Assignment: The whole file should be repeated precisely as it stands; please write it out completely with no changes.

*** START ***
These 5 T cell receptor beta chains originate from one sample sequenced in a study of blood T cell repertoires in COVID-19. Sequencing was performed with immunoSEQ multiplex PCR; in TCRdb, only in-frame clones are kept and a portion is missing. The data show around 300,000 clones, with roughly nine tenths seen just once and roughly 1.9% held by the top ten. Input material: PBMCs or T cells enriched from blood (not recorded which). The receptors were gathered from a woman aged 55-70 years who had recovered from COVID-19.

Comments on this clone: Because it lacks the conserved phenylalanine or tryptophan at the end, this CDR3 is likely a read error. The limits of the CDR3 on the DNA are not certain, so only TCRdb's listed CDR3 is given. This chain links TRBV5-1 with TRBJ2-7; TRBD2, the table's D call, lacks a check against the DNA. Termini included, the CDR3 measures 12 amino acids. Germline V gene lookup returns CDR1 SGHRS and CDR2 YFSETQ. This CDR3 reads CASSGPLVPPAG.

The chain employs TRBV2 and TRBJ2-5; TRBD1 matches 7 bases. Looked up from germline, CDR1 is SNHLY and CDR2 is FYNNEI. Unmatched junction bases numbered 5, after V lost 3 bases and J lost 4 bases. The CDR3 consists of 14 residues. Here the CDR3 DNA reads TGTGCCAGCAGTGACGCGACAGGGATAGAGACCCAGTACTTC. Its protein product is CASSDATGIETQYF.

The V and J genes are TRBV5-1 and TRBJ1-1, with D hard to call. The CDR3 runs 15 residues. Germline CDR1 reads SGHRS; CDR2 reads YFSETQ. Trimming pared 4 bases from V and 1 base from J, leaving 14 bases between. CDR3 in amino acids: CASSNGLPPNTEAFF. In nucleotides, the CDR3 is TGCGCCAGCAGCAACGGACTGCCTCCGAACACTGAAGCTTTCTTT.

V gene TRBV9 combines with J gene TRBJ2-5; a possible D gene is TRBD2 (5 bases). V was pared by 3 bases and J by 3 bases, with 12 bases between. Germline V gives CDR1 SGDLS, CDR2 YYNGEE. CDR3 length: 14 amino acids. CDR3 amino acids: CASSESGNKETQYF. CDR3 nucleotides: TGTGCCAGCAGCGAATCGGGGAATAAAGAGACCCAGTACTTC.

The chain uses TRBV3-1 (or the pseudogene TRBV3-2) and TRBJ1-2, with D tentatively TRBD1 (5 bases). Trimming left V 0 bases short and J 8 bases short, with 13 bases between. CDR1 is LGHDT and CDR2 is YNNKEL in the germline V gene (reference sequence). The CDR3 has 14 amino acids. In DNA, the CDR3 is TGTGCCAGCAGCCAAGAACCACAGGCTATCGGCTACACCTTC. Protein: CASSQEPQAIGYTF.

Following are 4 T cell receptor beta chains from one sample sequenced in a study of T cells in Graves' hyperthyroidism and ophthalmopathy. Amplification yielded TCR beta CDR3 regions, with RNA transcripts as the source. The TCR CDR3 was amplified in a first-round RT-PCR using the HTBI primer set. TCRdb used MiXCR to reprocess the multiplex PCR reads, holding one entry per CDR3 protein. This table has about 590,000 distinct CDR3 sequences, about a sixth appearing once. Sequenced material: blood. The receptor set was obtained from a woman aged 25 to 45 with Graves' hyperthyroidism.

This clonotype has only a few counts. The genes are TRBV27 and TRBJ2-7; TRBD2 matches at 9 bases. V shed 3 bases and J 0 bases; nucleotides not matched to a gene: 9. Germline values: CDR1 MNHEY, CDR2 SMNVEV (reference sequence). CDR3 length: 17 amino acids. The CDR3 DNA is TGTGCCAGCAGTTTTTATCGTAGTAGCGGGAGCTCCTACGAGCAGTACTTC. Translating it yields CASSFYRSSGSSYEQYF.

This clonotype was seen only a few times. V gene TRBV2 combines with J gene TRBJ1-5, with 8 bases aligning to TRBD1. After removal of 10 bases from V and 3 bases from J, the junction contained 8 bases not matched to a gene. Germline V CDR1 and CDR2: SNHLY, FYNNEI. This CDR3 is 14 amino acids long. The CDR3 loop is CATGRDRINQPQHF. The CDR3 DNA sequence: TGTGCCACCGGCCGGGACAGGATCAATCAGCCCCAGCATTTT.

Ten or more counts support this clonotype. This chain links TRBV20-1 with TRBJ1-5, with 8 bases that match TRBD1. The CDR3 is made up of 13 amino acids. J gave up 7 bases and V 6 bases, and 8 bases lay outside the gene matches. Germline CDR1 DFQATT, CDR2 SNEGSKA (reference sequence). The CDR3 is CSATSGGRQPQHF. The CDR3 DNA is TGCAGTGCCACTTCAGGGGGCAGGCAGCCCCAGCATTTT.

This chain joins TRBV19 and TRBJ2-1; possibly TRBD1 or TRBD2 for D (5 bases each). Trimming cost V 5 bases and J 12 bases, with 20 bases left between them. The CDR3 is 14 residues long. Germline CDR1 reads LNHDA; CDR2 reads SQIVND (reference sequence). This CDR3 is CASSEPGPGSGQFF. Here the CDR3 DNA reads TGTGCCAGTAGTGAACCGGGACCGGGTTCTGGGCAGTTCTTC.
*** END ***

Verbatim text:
These 5 T cell receptor beta chains originate from one sample sequenced in a study of blood T cell repertoires in COVID-19. Sequencing was performed with immunoSEQ multiplex PCR; in TCRdb, only in-frame clones are kept and a portion is missing. The data show around 300,000 clones, with roughly nine tenths seen just once and roughly 1.9% held by the top ten. Input material: PBMCs or T cells enriched from blood (not recorded which). The receptors were gathered from a woman aged 55-70 years who had recovered from COVID-19.

Comments on this clone: Because it lacks the conserved phenylalanine or tryptophan at the end, this CDR3 is likely a read error. The limits of the CDR3 on the DNA are not certain, so only TCRdb's listed CDR3 is given. This chain links TRBV5-1 with TRBJ2-7; TRBD2, the table's D call, lacks a check against the DNA. Termini included, the CDR3 measures 12 amino acids. Germline V gene lookup returns CDR1 SGHRS and CDR2 YFSETQ. This CDR3 reads CASSGPLVPPAG.

The chain employs TRBV2 and TRBJ2-5; TRBD1 matches 7 bases. Looked up from germline, CDR1 is SNHLY and CDR2 is FYNNEI. Unmatched junction bases numbered 5, after V lost 3 bases and J lost 4 bases. The CDR3 consists of 14 residues. Here the CDR3 DNA reads TGTGCCAGCAGTGACGCGACAGGGATAGAGACCCAGTACTTC. Its protein product is CASSDATGIETQYF.

The V and J genes are TRBV5-1 and TRBJ1-1, with D hard to call. The CDR3 runs 15 residues. Germline CDR1 reads SGHRS; CDR2 reads YFSETQ. Trimming pared 4 bases from V and 1 base from J, leaving 14 bases between. CDR3 in amino acids: CASSNGLPPNTEAFF. In nucleotides, the CDR3 is TGCGCCAGCAGCAACGGACTGCCTCCGAACACTGAAGCTTTCTTT.

V gene TRBV9 combines with J gene TRBJ2-5; a possible D gene is TRBD2 (5 bases). V was pared by 3 bases and J by 3 bases, with 12 bases between. Germline V gives CDR1 SGDLS, CDR2 YYNGEE. CDR3 length: 14 amino acids. CDR3 amino acids: CASSESGNKETQYF. CDR3 nucleotides: TGTGCCAGCAGCGAATCGGGGAATAAAGAGACCCAGTACTTC.

The chain uses TRBV3-1 (or the pseudogene TRBV3-2) and TRBJ1-2, with D tentatively TRBD1 (5 bases). Trimming left V 0 bases short and J 8 bases short, with 13 bases between. CDR1 is LGHDT and CDR2 is YNNKEL in the germline V gene (reference sequence). The CDR3 has 14 amino acids. In DNA, the CDR3 is TGTGCCAGCAGCCAAGAACCACAGGCTATCGGCTACACCTTC. Protein: CASSQEPQAIGYTF.

Following are 4 T cell receptor beta chains from one sample sequenced in a study of T cells in Graves' hyperthyroidism and ophthalmopathy. Amplification yielded TCR beta CDR3 regions, with RNA transcripts as the source. The TCR CDR3 was amplified in a first-round RT-PCR using the HTBI primer set. TCRdb used MiXCR to reprocess the multiplex PCR reads, holding one entry per CDR3 protein. This table has about 590,000 distinct CDR3 sequences, about a sixth appearing once. Sequenced material: blood. The receptor set was obtained from a woman aged 25 to 45 with Graves' hyperthyroidism.

This clonotype has only a few counts. The genes are TRBV27 and TRBJ2-7; TRBD2 matches at 9 bases. V shed 3 bases and J 0 bases; nucleotides not matched to a gene: 9. Germline values: CDR1 MNHEY, CDR2 SMNVEV (reference sequence). CDR3 length: 17 amino acids. The CDR3 DNA is TGTGCCAGCAGTTTTTATCGTAGTAGCGGGAGCTCCTACGAGCAGTACTTC. Translating it yields CASSFYRSSGSSYEQYF.

This clonotype was seen only a few times. V gene TRBV2 combines with J gene TRBJ1-5, with 8 bases aligning to TRBD1. After removal of 10 bases from V and 3 bases from J, the junction contained 8 bases not matched to a gene. Germline V CDR1 and CDR2: SNHLY, FYNNEI. This CDR3 is 14 amino acids long. The CDR3 loop is CATGRDRINQPQHF. The CDR3 DNA sequence: TGTGCCACCGGCCGGGACAGGATCAATCAGCCCCAGCATTTT.

Ten or more counts support this clonotype. This chain links TRBV20-1 with TRBJ1-5, with 8 bases that match TRBD1. The CDR3 is made up of 13 amino acids. J gave up 7 bases and V 6 bases, and 8 bases lay outside the gene matches. Germline CDR1 DFQATT, CDR2 SNEGSKA (reference sequence). The CDR3 is CSATSGGRQPQHF. The CDR3 DNA is TGCAGTGCCACTTCAGGGGGCAGGCAGCCCCAGCATTTT.

This chain joins TRBV19 and TRBJ2-1; possibly TRBD1 or TRBD2 for D (5 bases each). Trimming cost V 5 bases and J 12 bases, with 20 bases left between them. The CDR3 is 14 residues long. Germline CDR1 reads LNHDA; CDR2 reads SQIVND (reference sequence). This CDR3 is CASSEPGPGSGQFF. Here the CDR3 DNA reads TGTGCCAGTAGTGAACCGGGACCGGGTTCTGGGCAGTTCTTC.